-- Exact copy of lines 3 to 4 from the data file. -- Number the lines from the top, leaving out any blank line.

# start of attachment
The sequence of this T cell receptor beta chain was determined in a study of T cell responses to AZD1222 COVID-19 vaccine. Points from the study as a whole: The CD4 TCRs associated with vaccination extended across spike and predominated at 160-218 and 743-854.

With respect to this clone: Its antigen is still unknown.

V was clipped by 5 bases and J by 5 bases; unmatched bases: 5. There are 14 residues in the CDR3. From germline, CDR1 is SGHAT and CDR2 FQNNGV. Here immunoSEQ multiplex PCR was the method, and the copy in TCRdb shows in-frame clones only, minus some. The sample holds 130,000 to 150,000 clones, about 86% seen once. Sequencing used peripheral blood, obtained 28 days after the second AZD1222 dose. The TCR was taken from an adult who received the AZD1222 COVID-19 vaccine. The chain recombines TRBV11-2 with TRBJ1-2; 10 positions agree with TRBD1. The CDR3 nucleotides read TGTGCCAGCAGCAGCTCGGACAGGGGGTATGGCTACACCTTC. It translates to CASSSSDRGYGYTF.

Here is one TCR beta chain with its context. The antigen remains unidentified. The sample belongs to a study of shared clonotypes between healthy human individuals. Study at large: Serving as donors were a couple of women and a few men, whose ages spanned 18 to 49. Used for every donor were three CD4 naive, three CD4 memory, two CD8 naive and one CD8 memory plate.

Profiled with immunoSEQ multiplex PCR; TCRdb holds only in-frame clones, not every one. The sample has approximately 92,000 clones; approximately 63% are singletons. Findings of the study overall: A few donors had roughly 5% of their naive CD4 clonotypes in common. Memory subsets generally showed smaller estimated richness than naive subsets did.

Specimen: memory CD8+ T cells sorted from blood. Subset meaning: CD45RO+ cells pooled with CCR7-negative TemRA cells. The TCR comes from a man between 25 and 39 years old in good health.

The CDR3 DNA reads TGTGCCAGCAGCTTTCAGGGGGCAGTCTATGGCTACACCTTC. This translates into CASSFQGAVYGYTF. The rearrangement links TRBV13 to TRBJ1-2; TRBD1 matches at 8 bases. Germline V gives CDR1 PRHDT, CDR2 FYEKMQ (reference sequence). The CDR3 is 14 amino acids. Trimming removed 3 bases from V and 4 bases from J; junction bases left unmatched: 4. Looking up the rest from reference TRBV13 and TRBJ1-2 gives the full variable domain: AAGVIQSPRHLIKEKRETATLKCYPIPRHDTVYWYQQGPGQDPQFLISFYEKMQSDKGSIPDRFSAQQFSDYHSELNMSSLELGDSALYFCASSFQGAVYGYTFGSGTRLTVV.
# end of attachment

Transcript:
V was clipped by 5 bases and J by 5 bases; unmatched bases: 5. There are 14 residues in the CDR3. From germline, CDR1 is SGHAT and CDR2 FQNNGV. Here immunoSEQ multiplex PCR was the method, and the copy in TCRdb shows in-frame clones only, minus some. The sample holds 130,000 to 150,000 clones, about 86% seen once. Sequencing used peripheral blood, obtained 28 days after the second AZD1222 dose. The TCR was taken from an adult who received the AZD1222 COVID-19 vaccine. The chain recombines TRBV11-2 with TRBJ1-2; 10 positions agree with TRBD1. The CDR3 nucleotides read TGTGCCAGCAGCAGCTCGGACAGGGGGTATGGCTACACCTTC. It translates to CASSSSDRGYGYTF.

Here is one TCR beta chain with its context. The antigen remains unidentified. The sample belongs to a study of shared clonotypes between healthy human individuals. Study at large: Serving as donors were a couple of women and a few men, whose ages spanned 18 to 49. Used for every donor were three CD4 naive, three CD4 memory, two CD8 naive and one CD8 memory plate.